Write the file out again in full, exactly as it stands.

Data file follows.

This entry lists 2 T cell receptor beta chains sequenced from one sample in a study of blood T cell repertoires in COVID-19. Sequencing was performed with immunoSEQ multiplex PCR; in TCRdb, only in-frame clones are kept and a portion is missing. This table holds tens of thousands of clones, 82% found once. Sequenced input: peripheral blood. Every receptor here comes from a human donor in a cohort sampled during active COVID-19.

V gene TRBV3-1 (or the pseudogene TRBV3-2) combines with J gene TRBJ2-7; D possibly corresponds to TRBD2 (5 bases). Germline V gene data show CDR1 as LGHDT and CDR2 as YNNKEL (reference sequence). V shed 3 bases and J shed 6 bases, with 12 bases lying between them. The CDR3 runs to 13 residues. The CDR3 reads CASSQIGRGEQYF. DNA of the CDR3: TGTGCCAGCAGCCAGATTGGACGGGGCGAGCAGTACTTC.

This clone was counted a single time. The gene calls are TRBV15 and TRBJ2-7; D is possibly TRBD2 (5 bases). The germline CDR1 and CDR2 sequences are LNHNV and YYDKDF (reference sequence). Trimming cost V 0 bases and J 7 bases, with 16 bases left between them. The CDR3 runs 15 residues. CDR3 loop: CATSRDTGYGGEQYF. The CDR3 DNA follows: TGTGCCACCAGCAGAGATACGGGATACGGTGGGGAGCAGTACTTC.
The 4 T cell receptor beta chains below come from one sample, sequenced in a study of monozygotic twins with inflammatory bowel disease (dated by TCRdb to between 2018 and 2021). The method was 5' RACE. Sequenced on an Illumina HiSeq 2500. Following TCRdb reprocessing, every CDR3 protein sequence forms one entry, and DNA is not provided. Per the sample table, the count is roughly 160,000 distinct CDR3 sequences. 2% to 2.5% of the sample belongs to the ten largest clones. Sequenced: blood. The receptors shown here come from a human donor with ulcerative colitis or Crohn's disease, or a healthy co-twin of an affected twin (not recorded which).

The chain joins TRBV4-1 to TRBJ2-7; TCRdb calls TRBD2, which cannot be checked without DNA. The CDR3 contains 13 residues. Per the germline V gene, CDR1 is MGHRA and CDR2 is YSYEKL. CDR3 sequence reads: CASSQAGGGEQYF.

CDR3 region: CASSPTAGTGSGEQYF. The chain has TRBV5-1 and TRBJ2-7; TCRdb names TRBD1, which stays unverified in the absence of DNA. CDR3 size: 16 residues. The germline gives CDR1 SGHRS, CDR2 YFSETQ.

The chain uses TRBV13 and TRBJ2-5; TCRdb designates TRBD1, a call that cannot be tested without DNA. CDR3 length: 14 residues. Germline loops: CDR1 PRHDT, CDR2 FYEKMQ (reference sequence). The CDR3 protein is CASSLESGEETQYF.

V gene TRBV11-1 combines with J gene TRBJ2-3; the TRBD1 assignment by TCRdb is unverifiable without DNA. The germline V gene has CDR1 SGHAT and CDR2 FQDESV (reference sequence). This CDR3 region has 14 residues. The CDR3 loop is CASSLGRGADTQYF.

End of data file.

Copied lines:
This entry lists 2 T cell receptor beta chains sequenced from one sample in a study of blood T cell repertoires in COVID-19. Sequencing was performed with immunoSEQ multiplex PCR; in TCRdb, only in-frame clones are kept and a portion is missing. This table holds tens of thousands of clones, 82% found once. Sequenced input: peripheral blood. Every receptor here comes from a human donor in a cohort sampled during active COVID-19.

V gene TRBV3-1 (or the pseudogene TRBV3-2) combines with J gene TRBJ2-7; D possibly corresponds to TRBD2 (5 bases). Germline V gene data show CDR1 as LGHDT and CDR2 as YNNKEL (reference sequence). V shed 3 bases and J shed 6 bases, with 12 bases lying between them. The CDR3 runs to 13 residues. The CDR3 reads CASSQIGRGEQYF. DNA of the CDR3: TGTGCCAGCAGCCAGATTGGACGGGGCGAGCAGTACTTC.

This clone was counted a single time. The gene calls are TRBV15 and TRBJ2-7; D is possibly TRBD2 (5 bases). The germline CDR1 and CDR2 sequences are LNHNV and YYDKDF (reference sequence). Trimming cost V 0 bases and J 7 bases, with 16 bases left between them. The CDR3 runs 15 residues. CDR3 loop: CATSRDTGYGGEQYF. The CDR3 DNA follows: TGTGCCACCAGCAGAGATACGGGATACGGTGGGGAGCAGTACTTC.
The 4 T cell receptor beta chains below come from one sample, sequenced in a study of monozygotic twins with inflammatory bowel disease (dated by TCRdb to between 2018 and 2021). The method was 5' RACE. Sequenced on an Illumina HiSeq 2500. Following TCRdb reprocessing, every CDR3 protein sequence forms one entry, and DNA is not provided. Per the sample table, the count is roughly 160,000 distinct CDR3 sequences. 2% to 2.5% of the sample belongs to the ten largest clones. Sequenced: blood. The receptors shown here come from a human donor with ulcerative colitis or Crohn's disease, or a healthy co-twin of an affected twin (not recorded which).

The chain joins TRBV4-1 to TRBJ2-7; TCRdb calls TRBD2, which cannot be checked without DNA. The CDR3 contains 13 residues. Per the germline V gene, CDR1 is MGHRA and CDR2 is YSYEKL. CDR3 sequence reads: CASSQAGGGEQYF.

CDR3 region: CASSPTAGTGSGEQYF. The chain has TRBV5-1 and TRBJ2-7; TCRdb names TRBD1, which stays unverified in the absence of DNA. CDR3 size: 16 residues. The germline gives CDR1 SGHRS, CDR2 YFSETQ.

The chain uses TRBV13 and TRBJ2-5; TCRdb designates TRBD1, a call that cannot be tested without DNA. CDR3 length: 14 residues. Germline loops: CDR1 PRHDT, CDR2 FYEKMQ (reference sequence). The CDR3 protein is CASSLESGEETQYF.

V gene TRBV11-1 combines with J gene TRBJ2-3; the TRBD1 assignment by TCRdb is unverifiable without DNA. The germline V gene has CDR1 SGHAT and CDR2 FQDESV (reference sequence). This CDR3 region has 14 residues. The CDR3 loop is CASSLGRGADTQYF.